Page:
Quantitative Variation Of Blood Pressure Dynamics During Sleep Apnea
Alex, Raichel Mary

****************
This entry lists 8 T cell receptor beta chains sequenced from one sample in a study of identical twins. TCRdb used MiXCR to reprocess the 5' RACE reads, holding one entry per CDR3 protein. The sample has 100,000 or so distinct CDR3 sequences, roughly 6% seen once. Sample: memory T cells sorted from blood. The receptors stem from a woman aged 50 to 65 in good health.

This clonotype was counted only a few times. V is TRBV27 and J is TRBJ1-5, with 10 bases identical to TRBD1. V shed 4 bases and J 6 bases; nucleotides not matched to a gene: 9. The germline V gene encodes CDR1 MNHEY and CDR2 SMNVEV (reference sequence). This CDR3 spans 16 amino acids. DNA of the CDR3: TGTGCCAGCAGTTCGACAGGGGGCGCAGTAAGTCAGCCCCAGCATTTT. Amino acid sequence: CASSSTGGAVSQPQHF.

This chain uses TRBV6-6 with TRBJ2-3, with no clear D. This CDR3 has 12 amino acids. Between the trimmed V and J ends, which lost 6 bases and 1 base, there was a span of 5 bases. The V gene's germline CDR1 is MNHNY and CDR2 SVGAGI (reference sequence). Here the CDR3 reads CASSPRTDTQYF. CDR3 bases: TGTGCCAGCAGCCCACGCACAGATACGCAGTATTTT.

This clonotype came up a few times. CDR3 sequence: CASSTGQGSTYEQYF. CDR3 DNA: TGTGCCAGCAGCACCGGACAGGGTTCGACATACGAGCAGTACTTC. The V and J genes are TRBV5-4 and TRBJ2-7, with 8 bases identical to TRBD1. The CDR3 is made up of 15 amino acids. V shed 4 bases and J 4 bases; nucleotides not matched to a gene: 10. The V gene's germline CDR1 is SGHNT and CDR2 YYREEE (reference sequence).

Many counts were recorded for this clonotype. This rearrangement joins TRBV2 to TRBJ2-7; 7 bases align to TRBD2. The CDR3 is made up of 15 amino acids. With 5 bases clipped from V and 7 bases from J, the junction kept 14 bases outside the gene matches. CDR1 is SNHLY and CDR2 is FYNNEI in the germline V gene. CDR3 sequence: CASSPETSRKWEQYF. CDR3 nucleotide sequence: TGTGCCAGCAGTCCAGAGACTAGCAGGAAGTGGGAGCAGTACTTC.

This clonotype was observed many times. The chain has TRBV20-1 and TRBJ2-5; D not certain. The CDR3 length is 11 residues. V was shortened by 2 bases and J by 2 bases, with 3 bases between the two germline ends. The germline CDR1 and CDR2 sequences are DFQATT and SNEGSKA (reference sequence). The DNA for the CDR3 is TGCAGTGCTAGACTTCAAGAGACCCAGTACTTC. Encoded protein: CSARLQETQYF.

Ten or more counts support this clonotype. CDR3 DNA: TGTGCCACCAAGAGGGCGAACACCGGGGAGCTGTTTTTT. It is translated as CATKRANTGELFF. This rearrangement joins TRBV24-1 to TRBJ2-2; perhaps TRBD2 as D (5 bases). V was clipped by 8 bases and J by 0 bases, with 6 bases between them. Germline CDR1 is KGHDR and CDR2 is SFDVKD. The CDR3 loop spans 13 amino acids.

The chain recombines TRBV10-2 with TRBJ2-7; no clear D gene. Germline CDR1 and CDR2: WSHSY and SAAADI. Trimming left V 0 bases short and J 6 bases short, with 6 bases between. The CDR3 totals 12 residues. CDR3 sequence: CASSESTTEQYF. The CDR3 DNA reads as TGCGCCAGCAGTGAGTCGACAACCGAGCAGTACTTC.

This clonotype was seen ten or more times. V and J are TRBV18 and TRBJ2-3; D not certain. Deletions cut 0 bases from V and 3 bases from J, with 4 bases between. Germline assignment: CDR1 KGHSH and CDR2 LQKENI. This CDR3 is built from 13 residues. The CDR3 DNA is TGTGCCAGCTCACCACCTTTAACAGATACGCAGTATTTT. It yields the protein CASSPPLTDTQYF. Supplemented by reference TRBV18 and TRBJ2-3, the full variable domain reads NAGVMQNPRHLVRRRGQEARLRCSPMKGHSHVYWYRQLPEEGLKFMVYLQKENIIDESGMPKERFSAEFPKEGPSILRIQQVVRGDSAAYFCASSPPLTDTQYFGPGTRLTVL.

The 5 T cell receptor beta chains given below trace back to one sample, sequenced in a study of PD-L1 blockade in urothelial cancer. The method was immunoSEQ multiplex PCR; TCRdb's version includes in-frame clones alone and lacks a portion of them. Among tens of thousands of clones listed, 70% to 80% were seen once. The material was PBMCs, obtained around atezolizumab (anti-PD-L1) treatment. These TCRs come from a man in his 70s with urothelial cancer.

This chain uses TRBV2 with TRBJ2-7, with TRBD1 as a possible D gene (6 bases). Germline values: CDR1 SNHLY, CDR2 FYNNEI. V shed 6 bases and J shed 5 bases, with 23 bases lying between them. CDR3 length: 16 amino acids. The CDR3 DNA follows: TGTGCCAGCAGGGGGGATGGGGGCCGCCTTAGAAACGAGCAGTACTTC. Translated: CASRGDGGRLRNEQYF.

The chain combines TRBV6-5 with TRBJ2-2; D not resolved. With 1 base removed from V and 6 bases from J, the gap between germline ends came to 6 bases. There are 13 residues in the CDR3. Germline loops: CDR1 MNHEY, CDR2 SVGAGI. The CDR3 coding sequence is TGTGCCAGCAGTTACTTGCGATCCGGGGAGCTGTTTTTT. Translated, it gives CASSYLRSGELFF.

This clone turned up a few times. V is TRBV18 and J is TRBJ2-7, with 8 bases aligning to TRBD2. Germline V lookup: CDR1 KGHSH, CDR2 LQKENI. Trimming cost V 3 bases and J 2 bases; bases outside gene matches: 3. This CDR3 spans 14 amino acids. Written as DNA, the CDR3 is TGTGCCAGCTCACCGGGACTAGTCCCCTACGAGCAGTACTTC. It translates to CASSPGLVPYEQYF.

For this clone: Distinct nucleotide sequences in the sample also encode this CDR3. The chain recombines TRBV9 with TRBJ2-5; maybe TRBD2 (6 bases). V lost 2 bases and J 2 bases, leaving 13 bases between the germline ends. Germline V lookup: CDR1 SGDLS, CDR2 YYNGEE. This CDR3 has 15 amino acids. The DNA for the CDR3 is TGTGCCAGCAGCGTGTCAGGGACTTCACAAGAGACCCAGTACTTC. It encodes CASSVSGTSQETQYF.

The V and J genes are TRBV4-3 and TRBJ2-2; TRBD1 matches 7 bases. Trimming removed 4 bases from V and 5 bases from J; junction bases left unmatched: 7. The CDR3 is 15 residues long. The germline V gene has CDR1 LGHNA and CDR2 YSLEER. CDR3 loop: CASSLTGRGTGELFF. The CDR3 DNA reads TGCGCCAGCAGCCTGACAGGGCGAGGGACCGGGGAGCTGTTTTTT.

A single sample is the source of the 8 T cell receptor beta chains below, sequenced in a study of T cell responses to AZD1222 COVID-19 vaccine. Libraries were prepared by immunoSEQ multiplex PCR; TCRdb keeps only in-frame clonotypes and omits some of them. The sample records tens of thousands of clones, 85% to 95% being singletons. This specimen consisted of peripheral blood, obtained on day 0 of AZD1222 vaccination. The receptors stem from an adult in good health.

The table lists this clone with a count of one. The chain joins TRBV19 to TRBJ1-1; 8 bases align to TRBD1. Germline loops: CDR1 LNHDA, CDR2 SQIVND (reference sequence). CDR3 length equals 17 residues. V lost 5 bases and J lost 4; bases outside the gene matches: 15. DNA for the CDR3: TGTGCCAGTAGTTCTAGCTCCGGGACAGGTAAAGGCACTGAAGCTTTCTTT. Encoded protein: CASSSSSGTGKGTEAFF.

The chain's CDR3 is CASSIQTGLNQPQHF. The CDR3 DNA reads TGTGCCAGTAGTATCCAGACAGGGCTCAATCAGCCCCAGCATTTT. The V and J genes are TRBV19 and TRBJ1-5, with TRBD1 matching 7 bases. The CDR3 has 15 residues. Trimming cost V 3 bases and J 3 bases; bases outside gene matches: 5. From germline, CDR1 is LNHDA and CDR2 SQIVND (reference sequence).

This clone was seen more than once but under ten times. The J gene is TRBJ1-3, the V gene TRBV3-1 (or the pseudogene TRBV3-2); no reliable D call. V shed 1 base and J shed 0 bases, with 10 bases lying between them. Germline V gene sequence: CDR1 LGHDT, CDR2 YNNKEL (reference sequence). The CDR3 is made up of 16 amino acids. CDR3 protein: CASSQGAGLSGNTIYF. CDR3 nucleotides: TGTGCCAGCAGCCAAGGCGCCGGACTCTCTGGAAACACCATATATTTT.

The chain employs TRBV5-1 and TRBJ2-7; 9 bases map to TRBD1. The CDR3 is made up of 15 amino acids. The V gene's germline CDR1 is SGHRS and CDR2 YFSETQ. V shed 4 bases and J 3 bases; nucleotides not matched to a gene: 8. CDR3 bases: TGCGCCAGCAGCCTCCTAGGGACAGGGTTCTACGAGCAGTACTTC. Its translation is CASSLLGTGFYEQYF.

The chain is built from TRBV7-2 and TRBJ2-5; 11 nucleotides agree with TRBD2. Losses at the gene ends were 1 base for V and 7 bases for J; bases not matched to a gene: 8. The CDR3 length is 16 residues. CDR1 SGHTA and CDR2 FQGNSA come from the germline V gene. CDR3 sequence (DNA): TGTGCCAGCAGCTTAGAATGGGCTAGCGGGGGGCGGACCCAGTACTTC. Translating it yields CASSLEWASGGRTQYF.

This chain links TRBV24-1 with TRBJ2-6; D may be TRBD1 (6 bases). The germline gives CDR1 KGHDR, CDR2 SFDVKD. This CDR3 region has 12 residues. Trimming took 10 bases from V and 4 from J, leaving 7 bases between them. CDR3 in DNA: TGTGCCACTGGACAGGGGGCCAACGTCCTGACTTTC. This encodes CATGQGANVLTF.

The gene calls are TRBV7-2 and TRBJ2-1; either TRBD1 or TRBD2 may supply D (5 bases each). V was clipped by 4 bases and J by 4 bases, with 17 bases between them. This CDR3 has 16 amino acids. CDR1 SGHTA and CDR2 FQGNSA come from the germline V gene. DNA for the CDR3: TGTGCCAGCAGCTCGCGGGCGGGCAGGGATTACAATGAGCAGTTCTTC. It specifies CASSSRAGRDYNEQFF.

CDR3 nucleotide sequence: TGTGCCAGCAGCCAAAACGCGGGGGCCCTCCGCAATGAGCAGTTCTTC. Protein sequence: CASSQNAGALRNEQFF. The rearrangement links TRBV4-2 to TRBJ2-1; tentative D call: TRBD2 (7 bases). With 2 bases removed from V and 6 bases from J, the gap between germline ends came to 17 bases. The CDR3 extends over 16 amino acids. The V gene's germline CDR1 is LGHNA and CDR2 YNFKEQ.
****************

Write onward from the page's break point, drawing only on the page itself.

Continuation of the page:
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Sleep Apnea is one of the major sleep disorders characterized by complete cessation or decline in breathing for about 10s or more during sleep, thereby adversely affecting the quality of sleep. Studies show that about 6 % of the US adult population suffers from obstructive sleep apnea, which in turn plays a major role in the development of hypertension, heart failure, stroke and is also responsible for reduced performance in everyday activities due to lack of quality sleep. In this study the physiological response to sleep apnea were determined using beat to beat blood pressure in both healthy subjects and sleep apnea patients. During simulated study, two protocols were used which varies on the inter breath hold intervals and are named as protocol A and protocol B. The study was conducted for both the sitting and supine posture of the subjects. The features extracted are: systolic and diastolic pressure values, pulse pressure, mean arterial pressure, slope of the waveform trend and area under the pressure waveform. Using these metrics, the physiological variations during both simulated and actual apnea are determined and the results indicate a significant rise in blood pressure during apnea episodes. In addition to the systolic, diastolic and mean arterial pressure, some of the new metrics like area under the blood pressure waveform and the slope of systolic and diastolic trend proved to be significant features in detecting apnea. For sitting A, the mean and standard deviation for area are 85.95 ± 24.69 mmHg-s (breath hold) and 75.58 ± 20.57 mmHg-s (baseline) and for systolic slope, the values are 0.59 ± 0.38 mmHg/s during breath hold and -0.01 ± 0.29 mmHg/s during baseline. Similarly mean values of these metrics during breath holds were higher for other protocols used. From the sleep apnea study the mean values obtained for area are 79.45 ± 22.25mmHg-s (normal breathing), 82.05± 22.30 mmHg-s (apnea), 81.77± 23.15 mmHg-s (hypopnea) and for systolic slope: -0.11± 0.03 mmHg/s (normal breathing), 0.6 ±0.07 mmHg/s (apnea), 0.04± 0.006 mmHg/s (hypopnea). This shows that area under pressure waveform and the slope or the rate of rise of the blood pressure are good indicators to distinguish between apnea events.